The Orthodox Church recognizes that animals, including dogs, are part of God’s creation and therefore deserve to be treated with respect and kindness.

This means treating animals humanely and avoiding unnecessary cruelty.

The Renewed World

According to Orthodox theology, at the end of time, God will renew the entire universe, including the physical bodies of humans and most probably animals.

This renewed creation will be free from suffering and death, and all creatures will live in perfect harmony with God and with one another.

the Orthodox theologian Alexander Schmemann writes, “The eschatological vision of Christianity includes not only the resurrection of the dead but also the transfiguration of the universe, the entire creation. This means that everything that has been created, all nature, will be transformed and will share in the glory of God.” Since animals are parts of nature, we can believe they will be also transformed.

Final Thoughts

We have found out that there are two points of view regarding whether the soul of a dog goes to heaven. One claims that the soul of a dog is not created for the afterlife, while the other says that after the end of the world, all animals will be resurrected.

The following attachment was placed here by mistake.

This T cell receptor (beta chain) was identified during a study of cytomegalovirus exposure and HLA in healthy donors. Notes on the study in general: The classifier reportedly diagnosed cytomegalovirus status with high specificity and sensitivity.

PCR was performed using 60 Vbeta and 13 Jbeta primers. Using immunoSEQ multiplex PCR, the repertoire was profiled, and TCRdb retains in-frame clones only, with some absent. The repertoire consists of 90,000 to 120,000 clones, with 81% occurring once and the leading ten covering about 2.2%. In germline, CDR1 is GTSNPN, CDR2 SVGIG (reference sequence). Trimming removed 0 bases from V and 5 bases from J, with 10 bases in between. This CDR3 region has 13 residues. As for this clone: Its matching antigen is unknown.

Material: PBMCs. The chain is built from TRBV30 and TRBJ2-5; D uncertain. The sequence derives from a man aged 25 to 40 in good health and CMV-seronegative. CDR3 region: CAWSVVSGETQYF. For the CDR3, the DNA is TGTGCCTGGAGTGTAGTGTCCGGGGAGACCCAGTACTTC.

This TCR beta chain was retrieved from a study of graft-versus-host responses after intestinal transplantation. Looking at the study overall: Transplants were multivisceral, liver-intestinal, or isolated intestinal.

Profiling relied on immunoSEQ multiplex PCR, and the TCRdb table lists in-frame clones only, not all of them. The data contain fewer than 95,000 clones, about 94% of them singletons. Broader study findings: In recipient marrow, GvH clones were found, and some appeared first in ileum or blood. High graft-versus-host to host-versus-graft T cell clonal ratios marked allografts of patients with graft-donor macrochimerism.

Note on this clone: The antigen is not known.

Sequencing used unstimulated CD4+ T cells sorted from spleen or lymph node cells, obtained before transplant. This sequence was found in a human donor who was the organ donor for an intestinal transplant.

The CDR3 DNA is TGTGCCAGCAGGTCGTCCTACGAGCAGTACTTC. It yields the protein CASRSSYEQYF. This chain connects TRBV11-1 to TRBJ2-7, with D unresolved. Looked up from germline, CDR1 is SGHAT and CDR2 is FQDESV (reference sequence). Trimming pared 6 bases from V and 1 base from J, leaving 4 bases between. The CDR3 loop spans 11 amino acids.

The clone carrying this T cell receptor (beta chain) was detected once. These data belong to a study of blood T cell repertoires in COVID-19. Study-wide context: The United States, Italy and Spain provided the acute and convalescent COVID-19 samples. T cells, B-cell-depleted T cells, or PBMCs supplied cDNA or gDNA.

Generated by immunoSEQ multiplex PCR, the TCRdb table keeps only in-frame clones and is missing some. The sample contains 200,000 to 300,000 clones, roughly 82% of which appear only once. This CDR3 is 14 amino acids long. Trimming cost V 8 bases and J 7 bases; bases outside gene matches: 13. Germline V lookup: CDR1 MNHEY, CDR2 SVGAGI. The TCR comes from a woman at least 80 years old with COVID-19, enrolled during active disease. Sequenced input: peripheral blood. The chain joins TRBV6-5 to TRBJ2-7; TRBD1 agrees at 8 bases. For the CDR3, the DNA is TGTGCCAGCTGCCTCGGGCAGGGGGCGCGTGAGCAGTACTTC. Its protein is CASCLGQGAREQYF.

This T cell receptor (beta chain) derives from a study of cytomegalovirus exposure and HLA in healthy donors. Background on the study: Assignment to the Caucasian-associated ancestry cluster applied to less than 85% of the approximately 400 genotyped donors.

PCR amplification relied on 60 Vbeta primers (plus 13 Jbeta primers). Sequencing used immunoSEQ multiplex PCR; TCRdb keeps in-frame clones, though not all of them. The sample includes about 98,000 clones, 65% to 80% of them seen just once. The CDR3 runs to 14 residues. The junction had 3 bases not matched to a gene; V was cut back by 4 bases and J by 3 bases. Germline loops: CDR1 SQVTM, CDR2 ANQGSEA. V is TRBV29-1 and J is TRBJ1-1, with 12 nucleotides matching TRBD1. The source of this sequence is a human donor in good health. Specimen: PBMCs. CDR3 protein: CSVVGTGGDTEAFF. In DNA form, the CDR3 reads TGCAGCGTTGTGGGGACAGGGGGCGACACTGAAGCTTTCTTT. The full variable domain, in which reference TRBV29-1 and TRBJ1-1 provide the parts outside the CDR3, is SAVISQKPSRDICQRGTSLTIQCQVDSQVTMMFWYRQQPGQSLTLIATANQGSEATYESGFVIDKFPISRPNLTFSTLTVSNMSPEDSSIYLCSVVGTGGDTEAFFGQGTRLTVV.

We have also understood that dogs are considered very valuable animals in Christianity and that all animals should be treated with love and respect.

Even if dogs may not have souls that are capable of eternal life just like humans, they will still be part of this renewed creation, enjoying the fullness of life in God’s presence.

In this sense, dogs and all animals are a reflection of God’s goodness and creativity, and they serve as a reminder of the beauty and diversity of God’s creation.

Alexander Schmemann, For the Life of the World: Sacraments and Orthodoxy
Basil the Great, interpretation of Leviticus 17:11
Interpretation of the passage 11:6-9, Hieromartyr Irenaeus


Charalampos is an Orthodox Christian who wants to help others learn about Christianity. His main goal is to help people understand the Bible and how to apply its teachings in their everyday lives. He also enjoys spending time with his family, playing sports, and hiking.